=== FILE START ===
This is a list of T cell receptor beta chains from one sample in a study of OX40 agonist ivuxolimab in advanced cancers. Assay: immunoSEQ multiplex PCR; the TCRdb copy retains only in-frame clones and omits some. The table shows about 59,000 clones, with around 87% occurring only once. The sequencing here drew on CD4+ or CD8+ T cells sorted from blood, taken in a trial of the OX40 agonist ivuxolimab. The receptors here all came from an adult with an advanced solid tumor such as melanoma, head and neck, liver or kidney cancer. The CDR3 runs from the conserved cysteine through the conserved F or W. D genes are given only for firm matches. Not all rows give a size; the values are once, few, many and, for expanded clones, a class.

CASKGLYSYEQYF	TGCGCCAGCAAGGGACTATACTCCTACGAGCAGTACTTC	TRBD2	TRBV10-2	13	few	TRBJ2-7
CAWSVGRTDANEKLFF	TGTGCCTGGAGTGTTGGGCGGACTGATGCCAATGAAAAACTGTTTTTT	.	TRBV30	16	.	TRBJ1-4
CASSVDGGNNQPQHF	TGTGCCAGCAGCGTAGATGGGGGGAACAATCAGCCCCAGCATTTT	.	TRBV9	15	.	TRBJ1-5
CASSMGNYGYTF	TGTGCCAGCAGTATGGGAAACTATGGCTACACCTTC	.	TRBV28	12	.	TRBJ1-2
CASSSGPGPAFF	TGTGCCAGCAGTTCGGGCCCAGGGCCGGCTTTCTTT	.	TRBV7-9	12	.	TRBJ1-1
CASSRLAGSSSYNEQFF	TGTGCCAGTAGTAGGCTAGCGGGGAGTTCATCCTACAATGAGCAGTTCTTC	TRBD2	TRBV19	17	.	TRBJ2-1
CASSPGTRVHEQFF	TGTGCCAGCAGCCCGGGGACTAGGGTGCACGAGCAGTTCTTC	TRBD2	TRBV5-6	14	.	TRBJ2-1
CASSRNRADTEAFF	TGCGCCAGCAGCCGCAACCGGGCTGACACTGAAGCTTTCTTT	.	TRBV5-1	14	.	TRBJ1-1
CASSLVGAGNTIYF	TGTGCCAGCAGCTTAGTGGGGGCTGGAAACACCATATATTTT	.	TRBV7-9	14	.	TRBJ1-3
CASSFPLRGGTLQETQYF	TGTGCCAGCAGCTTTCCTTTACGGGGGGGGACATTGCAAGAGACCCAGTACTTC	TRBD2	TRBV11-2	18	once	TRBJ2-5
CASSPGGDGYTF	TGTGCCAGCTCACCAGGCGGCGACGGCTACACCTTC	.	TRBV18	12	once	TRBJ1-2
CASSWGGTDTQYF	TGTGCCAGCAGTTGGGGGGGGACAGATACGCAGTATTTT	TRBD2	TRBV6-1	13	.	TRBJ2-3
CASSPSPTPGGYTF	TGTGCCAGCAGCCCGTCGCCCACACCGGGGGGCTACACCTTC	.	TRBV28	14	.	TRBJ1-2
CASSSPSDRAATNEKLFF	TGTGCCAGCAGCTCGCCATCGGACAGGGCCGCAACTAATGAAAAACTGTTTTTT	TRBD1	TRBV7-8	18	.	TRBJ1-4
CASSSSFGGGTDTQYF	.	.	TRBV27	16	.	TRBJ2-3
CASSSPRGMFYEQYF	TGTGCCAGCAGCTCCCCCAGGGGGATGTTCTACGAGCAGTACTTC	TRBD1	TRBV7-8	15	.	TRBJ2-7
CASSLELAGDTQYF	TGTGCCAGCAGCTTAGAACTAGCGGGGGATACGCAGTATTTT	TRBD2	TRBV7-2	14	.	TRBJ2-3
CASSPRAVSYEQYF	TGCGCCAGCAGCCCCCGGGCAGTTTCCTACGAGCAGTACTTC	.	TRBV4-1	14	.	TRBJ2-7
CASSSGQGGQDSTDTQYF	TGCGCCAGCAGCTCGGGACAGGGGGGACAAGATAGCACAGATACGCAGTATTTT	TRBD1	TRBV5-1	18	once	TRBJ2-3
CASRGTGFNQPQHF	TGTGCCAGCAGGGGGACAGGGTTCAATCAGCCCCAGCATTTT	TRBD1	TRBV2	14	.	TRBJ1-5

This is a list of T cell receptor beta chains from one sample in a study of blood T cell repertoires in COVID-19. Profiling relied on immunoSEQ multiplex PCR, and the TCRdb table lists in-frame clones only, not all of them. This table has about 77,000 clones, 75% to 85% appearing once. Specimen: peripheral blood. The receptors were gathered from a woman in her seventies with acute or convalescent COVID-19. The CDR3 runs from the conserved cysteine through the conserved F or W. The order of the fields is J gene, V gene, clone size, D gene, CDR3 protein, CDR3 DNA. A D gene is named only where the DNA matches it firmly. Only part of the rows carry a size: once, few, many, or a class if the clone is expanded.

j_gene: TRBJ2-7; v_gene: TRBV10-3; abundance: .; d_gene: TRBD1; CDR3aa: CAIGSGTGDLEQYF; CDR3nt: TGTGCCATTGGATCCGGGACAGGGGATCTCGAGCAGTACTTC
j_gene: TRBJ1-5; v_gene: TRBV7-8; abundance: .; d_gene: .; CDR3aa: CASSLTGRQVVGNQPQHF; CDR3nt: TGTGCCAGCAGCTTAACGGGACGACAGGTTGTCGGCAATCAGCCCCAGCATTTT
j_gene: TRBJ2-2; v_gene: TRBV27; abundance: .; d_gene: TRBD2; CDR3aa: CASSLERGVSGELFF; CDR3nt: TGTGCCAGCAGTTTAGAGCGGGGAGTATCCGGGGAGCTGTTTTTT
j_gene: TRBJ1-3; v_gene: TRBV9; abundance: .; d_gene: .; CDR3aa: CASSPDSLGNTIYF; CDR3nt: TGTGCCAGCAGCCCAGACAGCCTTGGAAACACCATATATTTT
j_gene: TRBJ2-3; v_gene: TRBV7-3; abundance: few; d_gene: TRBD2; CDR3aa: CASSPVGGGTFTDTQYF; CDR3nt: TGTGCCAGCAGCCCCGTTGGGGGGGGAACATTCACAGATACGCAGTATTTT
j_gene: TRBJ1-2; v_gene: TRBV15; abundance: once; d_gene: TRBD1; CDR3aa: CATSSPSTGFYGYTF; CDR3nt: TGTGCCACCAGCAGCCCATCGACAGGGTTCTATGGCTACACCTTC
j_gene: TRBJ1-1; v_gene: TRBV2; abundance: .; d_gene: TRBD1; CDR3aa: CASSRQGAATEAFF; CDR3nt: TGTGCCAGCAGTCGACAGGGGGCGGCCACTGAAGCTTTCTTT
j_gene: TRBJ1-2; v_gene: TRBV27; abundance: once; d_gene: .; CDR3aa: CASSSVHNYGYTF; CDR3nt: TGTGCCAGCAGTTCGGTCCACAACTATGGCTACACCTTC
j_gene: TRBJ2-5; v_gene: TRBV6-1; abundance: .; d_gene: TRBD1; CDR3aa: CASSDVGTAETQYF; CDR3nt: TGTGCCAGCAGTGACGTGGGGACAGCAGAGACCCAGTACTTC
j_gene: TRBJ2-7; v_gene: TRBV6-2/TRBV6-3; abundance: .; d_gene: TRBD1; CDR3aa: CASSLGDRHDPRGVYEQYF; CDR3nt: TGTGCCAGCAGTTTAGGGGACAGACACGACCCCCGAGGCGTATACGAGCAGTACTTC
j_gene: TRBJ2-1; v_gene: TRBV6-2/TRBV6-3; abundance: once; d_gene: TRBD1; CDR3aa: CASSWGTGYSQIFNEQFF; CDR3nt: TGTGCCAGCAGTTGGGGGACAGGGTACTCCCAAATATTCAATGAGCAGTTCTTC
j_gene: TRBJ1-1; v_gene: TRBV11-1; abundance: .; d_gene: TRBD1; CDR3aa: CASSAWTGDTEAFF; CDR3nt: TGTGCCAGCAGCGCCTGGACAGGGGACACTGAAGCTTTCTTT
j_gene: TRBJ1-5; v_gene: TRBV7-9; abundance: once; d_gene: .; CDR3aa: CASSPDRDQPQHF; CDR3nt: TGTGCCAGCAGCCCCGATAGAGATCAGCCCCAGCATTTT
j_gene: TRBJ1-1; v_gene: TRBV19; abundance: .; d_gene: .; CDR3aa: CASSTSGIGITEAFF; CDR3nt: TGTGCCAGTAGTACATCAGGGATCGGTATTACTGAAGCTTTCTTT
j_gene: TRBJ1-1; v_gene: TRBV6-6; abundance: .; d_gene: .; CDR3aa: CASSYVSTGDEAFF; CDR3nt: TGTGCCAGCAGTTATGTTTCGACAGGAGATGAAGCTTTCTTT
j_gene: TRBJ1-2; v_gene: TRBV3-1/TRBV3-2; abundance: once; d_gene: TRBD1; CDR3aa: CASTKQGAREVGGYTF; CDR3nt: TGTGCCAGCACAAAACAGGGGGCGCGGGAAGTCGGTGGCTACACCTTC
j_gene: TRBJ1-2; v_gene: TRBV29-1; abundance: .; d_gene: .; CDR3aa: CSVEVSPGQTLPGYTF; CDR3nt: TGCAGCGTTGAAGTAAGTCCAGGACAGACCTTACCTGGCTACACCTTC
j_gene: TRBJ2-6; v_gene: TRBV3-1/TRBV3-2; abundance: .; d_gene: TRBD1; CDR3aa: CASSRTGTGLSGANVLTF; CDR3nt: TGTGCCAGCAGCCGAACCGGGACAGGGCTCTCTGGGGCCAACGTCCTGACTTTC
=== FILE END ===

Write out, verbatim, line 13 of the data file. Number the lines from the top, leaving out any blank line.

CASSWGGTDTQYF	TGTGCCAGCAGTTGGGGGGGGACAGATACGCAGTATTTT	TRBD2	TRBV6-1	13	.	TRBJ2-3